Tuesday, 1 February 2011

Michael Angus Plays It For Laughs

Imagine watching a movie of yourself playing a favourite video game for an hour or so. What emotions would you see? For me, the range would usually include frustration, pride at a game well played, more frustration, maybe the odd bit of joy, and finally all out rage. No of course that wasn't my fault. The game is badly designed. Yes I am going to keep playing it. No I don't want to just leave it alone for a bit. Shut up.

The point I’m rambling, incoherently, towards is that I can't remember the last time a game really made me laugh. I'm not talking about MarioKart with 3 of your mates here, because the actual game content isn't what tickles the old humerus there. As we all know, it's all about launching a blue shell and waiting for the inevitably furious reaction on the faces of your former friends. 

Mario Kart Wii with Wii Wheel
Playing games with mates can be hilarious, but the humour isn't woven into the game world as such.

Nope, what I'm hankering for is a game which makes me laugh on its own grounds, with jokes, word play and other whimsical whatnots. Unfortunately, ever since the death of LucasArts' classic point and clickers, the only games that I can remember really enjoying playing through for the comedic value are as follows: A) Conker's Bad Fur Day, in which you play a squirrel pissing on things. B) The radio stations in Grand Theft Auto 2. I'm not even sure I can put GTA 2 into the list, because the in game content itself wasn't funny; even with a slightly twisted sense of humour, running people over only lasts so long. I love a bit of ironic advertising banter as much as the next person but what I'm really looking for is a game which puts me in a situation which is inherently amusing, as well as tricky and rewarding to play. 

Conker's Bad Fur Day
You won't be able to reach the end of Rare's cult classic without mastering the lost art of pissing as a squirrel

Maybe this would bother me less if I was a bit younger, and I could just accept that games are the world of shooty death, noble paladin's and brightly coloured nintendoites. Unfortunately, as a youngerling I cut my PC based gaming teeth on classics like Monkey Island 1-3, Sam and Max in its various guises, the Douglas Adams project Starship Titanic, Grim Fandango and the Discworld point and clickers. So what went wrong? Is it just that with the inevitable death of the point and clicker, no other genre lends itself as well to a humour based narrative?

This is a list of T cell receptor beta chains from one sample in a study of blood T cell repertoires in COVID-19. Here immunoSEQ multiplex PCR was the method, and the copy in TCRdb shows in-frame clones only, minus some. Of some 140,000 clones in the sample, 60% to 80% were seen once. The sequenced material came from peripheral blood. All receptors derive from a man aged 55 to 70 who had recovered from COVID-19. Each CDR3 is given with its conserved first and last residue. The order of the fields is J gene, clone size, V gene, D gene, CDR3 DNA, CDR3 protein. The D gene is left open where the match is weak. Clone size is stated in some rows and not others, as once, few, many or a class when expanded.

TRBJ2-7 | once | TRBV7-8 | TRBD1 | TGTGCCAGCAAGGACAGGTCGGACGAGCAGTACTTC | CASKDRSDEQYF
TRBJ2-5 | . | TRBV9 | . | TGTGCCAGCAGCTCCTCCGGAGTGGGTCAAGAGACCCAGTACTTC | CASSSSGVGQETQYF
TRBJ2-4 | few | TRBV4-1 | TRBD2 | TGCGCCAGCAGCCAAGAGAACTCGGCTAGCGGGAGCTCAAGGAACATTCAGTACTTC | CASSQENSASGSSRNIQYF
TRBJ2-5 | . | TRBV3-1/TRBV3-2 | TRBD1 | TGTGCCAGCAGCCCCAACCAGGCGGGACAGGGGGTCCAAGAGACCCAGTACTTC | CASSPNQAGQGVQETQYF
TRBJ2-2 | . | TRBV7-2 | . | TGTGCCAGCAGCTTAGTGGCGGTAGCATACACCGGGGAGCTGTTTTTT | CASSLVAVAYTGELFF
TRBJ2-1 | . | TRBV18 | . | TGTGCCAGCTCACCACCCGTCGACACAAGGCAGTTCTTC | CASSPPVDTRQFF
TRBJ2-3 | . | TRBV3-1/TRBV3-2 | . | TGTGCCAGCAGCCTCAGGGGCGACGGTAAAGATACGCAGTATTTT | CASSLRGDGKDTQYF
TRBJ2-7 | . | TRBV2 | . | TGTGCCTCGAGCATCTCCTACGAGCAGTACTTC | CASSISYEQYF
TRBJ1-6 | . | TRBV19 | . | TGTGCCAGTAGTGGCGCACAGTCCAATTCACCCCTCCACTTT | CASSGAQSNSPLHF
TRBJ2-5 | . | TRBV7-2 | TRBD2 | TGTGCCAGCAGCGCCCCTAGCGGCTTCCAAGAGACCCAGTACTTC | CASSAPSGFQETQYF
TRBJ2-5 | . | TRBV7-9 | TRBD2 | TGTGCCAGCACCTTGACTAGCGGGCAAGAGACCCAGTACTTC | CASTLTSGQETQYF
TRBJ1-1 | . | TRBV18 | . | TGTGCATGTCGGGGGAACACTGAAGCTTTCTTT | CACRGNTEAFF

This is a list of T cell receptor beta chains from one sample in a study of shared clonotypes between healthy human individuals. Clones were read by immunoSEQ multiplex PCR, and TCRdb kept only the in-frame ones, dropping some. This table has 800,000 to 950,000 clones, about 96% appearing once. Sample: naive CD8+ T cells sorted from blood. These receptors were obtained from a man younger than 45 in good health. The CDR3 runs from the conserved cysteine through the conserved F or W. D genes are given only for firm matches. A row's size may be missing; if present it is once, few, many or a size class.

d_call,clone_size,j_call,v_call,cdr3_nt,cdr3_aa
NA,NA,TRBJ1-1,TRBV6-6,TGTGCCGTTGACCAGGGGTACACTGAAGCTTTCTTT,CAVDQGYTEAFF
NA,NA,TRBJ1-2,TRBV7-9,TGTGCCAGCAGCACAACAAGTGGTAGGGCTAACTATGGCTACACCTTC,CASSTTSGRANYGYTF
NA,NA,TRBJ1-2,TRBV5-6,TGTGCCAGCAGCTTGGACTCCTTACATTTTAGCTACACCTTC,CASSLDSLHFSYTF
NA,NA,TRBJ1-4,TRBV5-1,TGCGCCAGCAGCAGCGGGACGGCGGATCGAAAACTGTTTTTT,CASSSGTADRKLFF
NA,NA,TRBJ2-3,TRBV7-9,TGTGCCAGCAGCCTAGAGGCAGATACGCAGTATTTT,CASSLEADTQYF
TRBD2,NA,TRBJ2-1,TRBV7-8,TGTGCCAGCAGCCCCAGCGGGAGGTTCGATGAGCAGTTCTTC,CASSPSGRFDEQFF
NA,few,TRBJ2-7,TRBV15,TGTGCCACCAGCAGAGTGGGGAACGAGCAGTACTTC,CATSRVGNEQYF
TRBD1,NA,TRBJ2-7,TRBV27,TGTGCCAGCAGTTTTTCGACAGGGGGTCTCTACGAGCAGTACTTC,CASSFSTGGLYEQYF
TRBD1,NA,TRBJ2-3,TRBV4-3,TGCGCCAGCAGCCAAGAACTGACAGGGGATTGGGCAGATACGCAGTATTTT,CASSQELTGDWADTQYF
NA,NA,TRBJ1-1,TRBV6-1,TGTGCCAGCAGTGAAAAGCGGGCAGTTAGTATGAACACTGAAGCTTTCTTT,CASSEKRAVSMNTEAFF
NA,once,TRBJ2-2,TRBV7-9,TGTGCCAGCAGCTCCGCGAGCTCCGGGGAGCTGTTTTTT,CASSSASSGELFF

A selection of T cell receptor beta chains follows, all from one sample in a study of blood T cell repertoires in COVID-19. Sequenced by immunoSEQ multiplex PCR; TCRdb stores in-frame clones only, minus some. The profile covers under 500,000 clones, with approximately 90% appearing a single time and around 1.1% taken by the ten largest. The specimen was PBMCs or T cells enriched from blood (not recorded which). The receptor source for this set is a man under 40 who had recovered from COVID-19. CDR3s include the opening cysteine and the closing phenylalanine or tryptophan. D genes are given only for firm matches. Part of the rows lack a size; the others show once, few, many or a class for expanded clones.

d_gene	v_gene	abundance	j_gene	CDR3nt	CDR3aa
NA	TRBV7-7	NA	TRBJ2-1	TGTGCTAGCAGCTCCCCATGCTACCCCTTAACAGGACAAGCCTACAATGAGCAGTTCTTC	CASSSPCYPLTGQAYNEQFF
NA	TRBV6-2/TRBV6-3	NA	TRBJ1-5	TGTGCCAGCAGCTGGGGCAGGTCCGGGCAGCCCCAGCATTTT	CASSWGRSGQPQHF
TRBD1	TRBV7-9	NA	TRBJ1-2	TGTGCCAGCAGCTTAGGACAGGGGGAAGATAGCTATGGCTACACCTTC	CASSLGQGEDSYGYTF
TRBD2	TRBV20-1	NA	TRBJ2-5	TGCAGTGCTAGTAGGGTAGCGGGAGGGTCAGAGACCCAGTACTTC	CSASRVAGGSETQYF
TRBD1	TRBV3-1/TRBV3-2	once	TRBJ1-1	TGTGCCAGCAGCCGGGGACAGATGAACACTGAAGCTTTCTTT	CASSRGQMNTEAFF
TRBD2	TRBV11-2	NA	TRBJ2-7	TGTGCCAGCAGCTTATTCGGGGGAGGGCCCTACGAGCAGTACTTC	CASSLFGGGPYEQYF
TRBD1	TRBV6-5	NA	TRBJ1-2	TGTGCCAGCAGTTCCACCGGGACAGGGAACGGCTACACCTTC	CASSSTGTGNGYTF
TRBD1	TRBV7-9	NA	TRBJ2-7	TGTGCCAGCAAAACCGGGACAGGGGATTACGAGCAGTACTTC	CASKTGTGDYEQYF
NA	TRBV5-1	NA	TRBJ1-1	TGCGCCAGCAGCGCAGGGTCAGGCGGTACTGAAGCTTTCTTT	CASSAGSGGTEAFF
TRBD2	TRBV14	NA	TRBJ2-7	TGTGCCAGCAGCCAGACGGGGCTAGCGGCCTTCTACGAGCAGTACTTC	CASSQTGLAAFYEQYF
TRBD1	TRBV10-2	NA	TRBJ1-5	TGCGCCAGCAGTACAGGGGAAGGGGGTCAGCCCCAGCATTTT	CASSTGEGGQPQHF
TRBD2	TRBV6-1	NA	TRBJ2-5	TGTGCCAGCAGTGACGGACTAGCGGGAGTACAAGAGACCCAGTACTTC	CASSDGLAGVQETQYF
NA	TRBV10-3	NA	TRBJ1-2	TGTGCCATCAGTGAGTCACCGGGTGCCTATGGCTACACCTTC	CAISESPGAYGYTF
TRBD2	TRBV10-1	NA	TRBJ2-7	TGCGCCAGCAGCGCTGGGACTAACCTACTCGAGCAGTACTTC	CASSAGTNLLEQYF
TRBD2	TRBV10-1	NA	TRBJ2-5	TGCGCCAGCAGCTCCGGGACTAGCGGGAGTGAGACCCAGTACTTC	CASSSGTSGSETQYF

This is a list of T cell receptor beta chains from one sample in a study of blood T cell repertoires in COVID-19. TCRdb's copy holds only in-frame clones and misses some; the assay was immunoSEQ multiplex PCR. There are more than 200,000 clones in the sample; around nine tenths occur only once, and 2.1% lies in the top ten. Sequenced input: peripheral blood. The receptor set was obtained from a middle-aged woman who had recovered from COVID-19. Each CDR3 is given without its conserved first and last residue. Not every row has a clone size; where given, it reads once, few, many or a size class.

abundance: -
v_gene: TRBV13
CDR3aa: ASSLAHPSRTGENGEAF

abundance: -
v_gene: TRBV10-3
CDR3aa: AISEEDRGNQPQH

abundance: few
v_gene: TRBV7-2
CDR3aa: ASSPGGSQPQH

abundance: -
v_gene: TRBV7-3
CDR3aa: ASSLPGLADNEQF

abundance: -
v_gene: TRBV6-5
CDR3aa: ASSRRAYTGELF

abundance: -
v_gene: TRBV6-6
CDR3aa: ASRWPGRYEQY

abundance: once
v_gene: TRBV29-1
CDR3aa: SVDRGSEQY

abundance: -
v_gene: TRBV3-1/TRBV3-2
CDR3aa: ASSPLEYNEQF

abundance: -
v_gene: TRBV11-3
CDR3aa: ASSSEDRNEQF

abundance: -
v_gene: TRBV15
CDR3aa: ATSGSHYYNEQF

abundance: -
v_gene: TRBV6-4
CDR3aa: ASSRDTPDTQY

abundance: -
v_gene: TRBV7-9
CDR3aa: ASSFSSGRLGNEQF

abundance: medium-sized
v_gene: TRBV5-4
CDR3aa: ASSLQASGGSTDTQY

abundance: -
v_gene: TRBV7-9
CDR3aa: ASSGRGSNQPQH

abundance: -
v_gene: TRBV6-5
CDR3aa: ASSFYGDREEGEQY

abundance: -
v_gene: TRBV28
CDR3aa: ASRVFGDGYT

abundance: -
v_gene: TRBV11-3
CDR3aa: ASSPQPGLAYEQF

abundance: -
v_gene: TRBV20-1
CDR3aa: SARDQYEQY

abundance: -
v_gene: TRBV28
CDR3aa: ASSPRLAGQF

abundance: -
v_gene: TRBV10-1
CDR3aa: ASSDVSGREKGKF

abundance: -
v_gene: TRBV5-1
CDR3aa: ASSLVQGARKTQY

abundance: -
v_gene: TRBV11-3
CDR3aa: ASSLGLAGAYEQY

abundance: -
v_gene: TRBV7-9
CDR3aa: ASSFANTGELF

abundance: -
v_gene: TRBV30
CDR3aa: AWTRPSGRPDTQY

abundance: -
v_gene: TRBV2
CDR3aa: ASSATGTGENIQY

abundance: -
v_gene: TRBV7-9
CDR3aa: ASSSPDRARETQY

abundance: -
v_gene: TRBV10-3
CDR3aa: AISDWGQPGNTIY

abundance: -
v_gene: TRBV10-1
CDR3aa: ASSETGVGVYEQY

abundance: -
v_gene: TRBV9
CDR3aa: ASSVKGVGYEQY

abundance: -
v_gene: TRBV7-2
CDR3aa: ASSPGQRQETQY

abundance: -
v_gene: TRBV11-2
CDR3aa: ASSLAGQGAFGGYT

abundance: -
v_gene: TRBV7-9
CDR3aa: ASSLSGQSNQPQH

Grim Fandango
LucasArts' adventure games set the benchmark for sense of intentional comedy in gaming in their heyday.

I'm not so sure. The Mortal Kombat series, while being a truly shocking beat'em up, at least invented the “Friendality” and “Babyality” as a tongue in cheek response to shock stories about it being too violent. Dungeon Keeper's possess chicken ability, casual imp based violance and occasional off the wall comments (“your lair has been re-carpeted”) made it stand out in an overpacked RTS genre. And Wolfenstein 3D, the first proper FPS ever really, had Hitler in a giant Robot suit as the end bad guy. Hitler in a Robot suit! Name one video game that wouldn't be improved by that as a final boss, and I will doff my hat to you.

WarioWare: Smooth Moves
Surreal, wacked out and sometimes plain distrurbing, WarioWare refuses to take itself seriously. Ever.

The only game I've constantly been amused by in the last ten years is WarioWare and I'm not even sure that's supposed to be funny. I don't know what it's supposed to be. I don't think anyone does. Outside this oddity I would propose that in the 21st Century, comedy gaming is well and truly dead, until someone gets rounds to making M*A*S*H the game. If you have any better suggestions, I'd love to hear it because, honestly, I think there are only so many times I can play through the Hitchhikers guide to the galaxy text adventure in one lifetime.